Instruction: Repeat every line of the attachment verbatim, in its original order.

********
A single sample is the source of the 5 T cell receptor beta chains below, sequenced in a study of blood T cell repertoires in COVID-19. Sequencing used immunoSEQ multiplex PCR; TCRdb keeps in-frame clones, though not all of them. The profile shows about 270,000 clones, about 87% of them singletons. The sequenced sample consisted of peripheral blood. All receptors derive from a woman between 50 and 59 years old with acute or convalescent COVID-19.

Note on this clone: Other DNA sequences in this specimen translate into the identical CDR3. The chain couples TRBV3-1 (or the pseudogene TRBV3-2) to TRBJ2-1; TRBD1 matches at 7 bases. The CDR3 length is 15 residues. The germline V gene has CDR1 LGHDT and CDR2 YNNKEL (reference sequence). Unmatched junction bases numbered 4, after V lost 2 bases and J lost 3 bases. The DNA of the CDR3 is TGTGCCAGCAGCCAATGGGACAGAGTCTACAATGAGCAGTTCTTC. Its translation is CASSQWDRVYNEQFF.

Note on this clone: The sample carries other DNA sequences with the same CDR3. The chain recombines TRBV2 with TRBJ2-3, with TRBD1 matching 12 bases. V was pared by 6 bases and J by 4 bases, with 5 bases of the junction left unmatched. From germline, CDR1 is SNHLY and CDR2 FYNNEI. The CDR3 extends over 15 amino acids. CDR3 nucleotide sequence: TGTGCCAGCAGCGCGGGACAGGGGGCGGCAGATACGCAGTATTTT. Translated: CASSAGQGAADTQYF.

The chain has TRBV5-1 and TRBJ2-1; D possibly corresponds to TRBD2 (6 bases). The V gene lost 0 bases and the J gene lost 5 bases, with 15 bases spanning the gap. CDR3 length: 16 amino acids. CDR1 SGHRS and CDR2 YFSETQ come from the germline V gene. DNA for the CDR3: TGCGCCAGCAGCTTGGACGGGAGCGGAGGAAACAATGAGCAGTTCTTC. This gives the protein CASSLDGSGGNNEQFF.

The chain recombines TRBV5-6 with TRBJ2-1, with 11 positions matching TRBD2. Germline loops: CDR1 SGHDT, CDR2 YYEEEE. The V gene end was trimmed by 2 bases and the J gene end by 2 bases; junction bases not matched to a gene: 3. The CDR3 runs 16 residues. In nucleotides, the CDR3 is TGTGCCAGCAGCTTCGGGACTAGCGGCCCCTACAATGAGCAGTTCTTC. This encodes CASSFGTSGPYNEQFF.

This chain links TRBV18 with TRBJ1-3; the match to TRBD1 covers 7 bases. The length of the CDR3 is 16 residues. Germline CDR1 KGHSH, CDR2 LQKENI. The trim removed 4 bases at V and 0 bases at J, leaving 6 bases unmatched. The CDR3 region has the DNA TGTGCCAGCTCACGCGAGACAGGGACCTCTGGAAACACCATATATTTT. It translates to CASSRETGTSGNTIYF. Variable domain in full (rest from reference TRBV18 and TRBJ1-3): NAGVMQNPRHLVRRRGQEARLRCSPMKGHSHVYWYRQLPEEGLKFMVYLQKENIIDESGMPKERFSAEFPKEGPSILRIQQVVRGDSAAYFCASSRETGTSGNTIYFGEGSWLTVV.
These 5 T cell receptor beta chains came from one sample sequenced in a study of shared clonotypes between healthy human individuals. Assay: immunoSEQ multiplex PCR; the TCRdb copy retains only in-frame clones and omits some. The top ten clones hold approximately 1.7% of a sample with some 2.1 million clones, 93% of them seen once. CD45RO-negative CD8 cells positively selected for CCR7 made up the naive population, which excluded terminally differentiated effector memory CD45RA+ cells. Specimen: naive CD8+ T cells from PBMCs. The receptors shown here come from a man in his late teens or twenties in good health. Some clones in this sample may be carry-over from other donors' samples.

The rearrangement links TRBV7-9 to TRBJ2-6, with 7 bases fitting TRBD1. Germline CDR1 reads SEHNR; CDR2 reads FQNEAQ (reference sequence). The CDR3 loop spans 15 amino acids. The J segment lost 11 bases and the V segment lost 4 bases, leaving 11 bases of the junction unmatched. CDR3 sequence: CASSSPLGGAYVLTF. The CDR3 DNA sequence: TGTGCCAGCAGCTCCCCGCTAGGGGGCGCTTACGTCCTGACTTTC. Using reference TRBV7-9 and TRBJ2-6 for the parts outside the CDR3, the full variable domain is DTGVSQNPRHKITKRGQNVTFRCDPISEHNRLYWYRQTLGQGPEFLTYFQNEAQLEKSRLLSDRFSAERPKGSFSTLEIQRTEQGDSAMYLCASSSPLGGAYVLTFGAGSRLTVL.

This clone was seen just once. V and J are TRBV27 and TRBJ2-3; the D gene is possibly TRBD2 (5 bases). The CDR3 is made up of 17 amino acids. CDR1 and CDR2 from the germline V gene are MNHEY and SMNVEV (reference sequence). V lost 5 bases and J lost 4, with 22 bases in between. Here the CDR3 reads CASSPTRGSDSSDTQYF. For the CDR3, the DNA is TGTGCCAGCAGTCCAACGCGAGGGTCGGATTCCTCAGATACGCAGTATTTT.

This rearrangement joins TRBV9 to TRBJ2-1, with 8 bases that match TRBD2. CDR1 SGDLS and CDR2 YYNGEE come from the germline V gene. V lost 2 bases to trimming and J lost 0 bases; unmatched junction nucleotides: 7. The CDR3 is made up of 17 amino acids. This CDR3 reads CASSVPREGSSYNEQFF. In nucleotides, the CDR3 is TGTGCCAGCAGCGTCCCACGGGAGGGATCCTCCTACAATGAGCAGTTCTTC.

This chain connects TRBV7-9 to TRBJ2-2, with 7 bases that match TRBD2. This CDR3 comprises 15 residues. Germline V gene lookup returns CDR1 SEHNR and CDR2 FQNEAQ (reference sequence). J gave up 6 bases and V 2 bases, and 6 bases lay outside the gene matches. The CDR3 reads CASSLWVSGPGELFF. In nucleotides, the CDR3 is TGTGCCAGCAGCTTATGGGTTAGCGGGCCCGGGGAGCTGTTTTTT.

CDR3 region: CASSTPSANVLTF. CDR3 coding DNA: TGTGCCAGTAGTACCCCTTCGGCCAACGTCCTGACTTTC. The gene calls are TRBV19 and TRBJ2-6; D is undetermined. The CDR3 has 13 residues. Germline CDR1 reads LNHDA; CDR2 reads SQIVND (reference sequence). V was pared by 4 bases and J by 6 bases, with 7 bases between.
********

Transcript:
A single sample is the source of the 5 T cell receptor beta chains below, sequenced in a study of blood T cell repertoires in COVID-19. Sequencing used immunoSEQ multiplex PCR; TCRdb keeps in-frame clones, though not all of them. The profile shows about 270,000 clones, about 87% of them singletons. The sequenced sample consisted of peripheral blood. All receptors derive from a woman between 50 and 59 years old with acute or convalescent COVID-19.

Note on this clone: Other DNA sequences in this specimen translate into the identical CDR3. The chain couples TRBV3-1 (or the pseudogene TRBV3-2) to TRBJ2-1; TRBD1 matches at 7 bases. The CDR3 length is 15 residues. The germline V gene has CDR1 LGHDT and CDR2 YNNKEL (reference sequence). Unmatched junction bases numbered 4, after V lost 2 bases and J lost 3 bases. The DNA of the CDR3 is TGTGCCAGCAGCCAATGGGACAGAGTCTACAATGAGCAGTTCTTC. Its translation is CASSQWDRVYNEQFF.

Note on this clone: The sample carries other DNA sequences with the same CDR3. The chain recombines TRBV2 with TRBJ2-3, with TRBD1 matching 12 bases. V was pared by 6 bases and J by 4 bases, with 5 bases of the junction left unmatched. From germline, CDR1 is SNHLY and CDR2 FYNNEI. The CDR3 extends over 15 amino acids. CDR3 nucleotide sequence: TGTGCCAGCAGCGCGGGACAGGGGGCGGCAGATACGCAGTATTTT. Translated: CASSAGQGAADTQYF.

The chain has TRBV5-1 and TRBJ2-1; D possibly corresponds to TRBD2 (6 bases). The V gene lost 0 bases and the J gene lost 5 bases, with 15 bases spanning the gap. CDR3 length: 16 amino acids. CDR1 SGHRS and CDR2 YFSETQ come from the germline V gene. DNA for the CDR3: TGCGCCAGCAGCTTGGACGGGAGCGGAGGAAACAATGAGCAGTTCTTC. This gives the protein CASSLDGSGGNNEQFF.

The chain recombines TRBV5-6 with TRBJ2-1, with 11 positions matching TRBD2. Germline loops: CDR1 SGHDT, CDR2 YYEEEE. The V gene end was trimmed by 2 bases and the J gene end by 2 bases; junction bases not matched to a gene: 3. The CDR3 runs 16 residues. In nucleotides, the CDR3 is TGTGCCAGCAGCTTCGGGACTAGCGGCCCCTACAATGAGCAGTTCTTC. This encodes CASSFGTSGPYNEQFF.

This chain links TRBV18 with TRBJ1-3; the match to TRBD1 covers 7 bases. The length of the CDR3 is 16 residues. Germline CDR1 KGHSH, CDR2 LQKENI. The trim removed 4 bases at V and 0 bases at J, leaving 6 bases unmatched. The CDR3 region has the DNA TGTGCCAGCTCACGCGAGACAGGGACCTCTGGAAACACCATATATTTT. It translates to CASSRETGTSGNTIYF. Variable domain in full (rest from reference TRBV18 and TRBJ1-3): NAGVMQNPRHLVRRRGQEARLRCSPMKGHSHVYWYRQLPEEGLKFMVYLQKENIIDESGMPKERFSAEFPKEGPSILRIQQVVRGDSAAYFCASSRETGTSGNTIYFGEGSWLTVV.
These 5 T cell receptor beta chains came from one sample sequenced in a study of shared clonotypes between healthy human individuals. Assay: immunoSEQ multiplex PCR; the TCRdb copy retains only in-frame clones and omits some. The top ten clones hold approximately 1.7% of a sample with some 2.1 million clones, 93% of them seen once. CD45RO-negative CD8 cells positively selected for CCR7 made up the naive population, which excluded terminally differentiated effector memory CD45RA+ cells. Specimen: naive CD8+ T cells from PBMCs. The receptors shown here come from a man in his late teens or twenties in good health. Some clones in this sample may be carry-over from other donors' samples.

The rearrangement links TRBV7-9 to TRBJ2-6, with 7 bases fitting TRBD1. Germline CDR1 reads SEHNR; CDR2 reads FQNEAQ (reference sequence). The CDR3 loop spans 15 amino acids. The J segment lost 11 bases and the V segment lost 4 bases, leaving 11 bases of the junction unmatched. CDR3 sequence: CASSSPLGGAYVLTF. The CDR3 DNA sequence: TGTGCCAGCAGCTCCCCGCTAGGGGGCGCTTACGTCCTGACTTTC. Using reference TRBV7-9 and TRBJ2-6 for the parts outside the CDR3, the full variable domain is DTGVSQNPRHKITKRGQNVTFRCDPISEHNRLYWYRQTLGQGPEFLTYFQNEAQLEKSRLLSDRFSAERPKGSFSTLEIQRTEQGDSAMYLCASSSPLGGAYVLTFGAGSRLTVL.

This clone was seen just once. V and J are TRBV27 and TRBJ2-3; the D gene is possibly TRBD2 (5 bases). The CDR3 is made up of 17 amino acids. CDR1 and CDR2 from the germline V gene are MNHEY and SMNVEV (reference sequence). V lost 5 bases and J lost 4, with 22 bases in between. Here the CDR3 reads CASSPTRGSDSSDTQYF. For the CDR3, the DNA is TGTGCCAGCAGTCCAACGCGAGGGTCGGATTCCTCAGATACGCAGTATTTT.

This rearrangement joins TRBV9 to TRBJ2-1, with 8 bases that match TRBD2. CDR1 SGDLS and CDR2 YYNGEE come from the germline V gene. V lost 2 bases to trimming and J lost 0 bases; unmatched junction nucleotides: 7. The CDR3 is made up of 17 amino acids. This CDR3 reads CASSVPREGSSYNEQFF. In nucleotides, the CDR3 is TGTGCCAGCAGCGTCCCACGGGAGGGATCCTCCTACAATGAGCAGTTCTTC.

This chain connects TRBV7-9 to TRBJ2-2, with 7 bases that match TRBD2. This CDR3 comprises 15 residues. Germline V gene lookup returns CDR1 SEHNR and CDR2 FQNEAQ (reference sequence). J gave up 6 bases and V 2 bases, and 6 bases lay outside the gene matches. The CDR3 reads CASSLWVSGPGELFF. In nucleotides, the CDR3 is TGTGCCAGCAGCTTATGGGTTAGCGGGCCCGGGGAGCTGTTTTTT.

CDR3 region: CASSTPSANVLTF. CDR3 coding DNA: TGTGCCAGTAGTACCCCTTCGGCCAACGTCCTGACTTTC. The gene calls are TRBV19 and TRBJ2-6; D is undetermined. The CDR3 has 13 residues. Germline CDR1 reads LNHDA; CDR2 reads SQIVND (reference sequence). V was pared by 4 bases and J by 6 bases, with 7 bases between.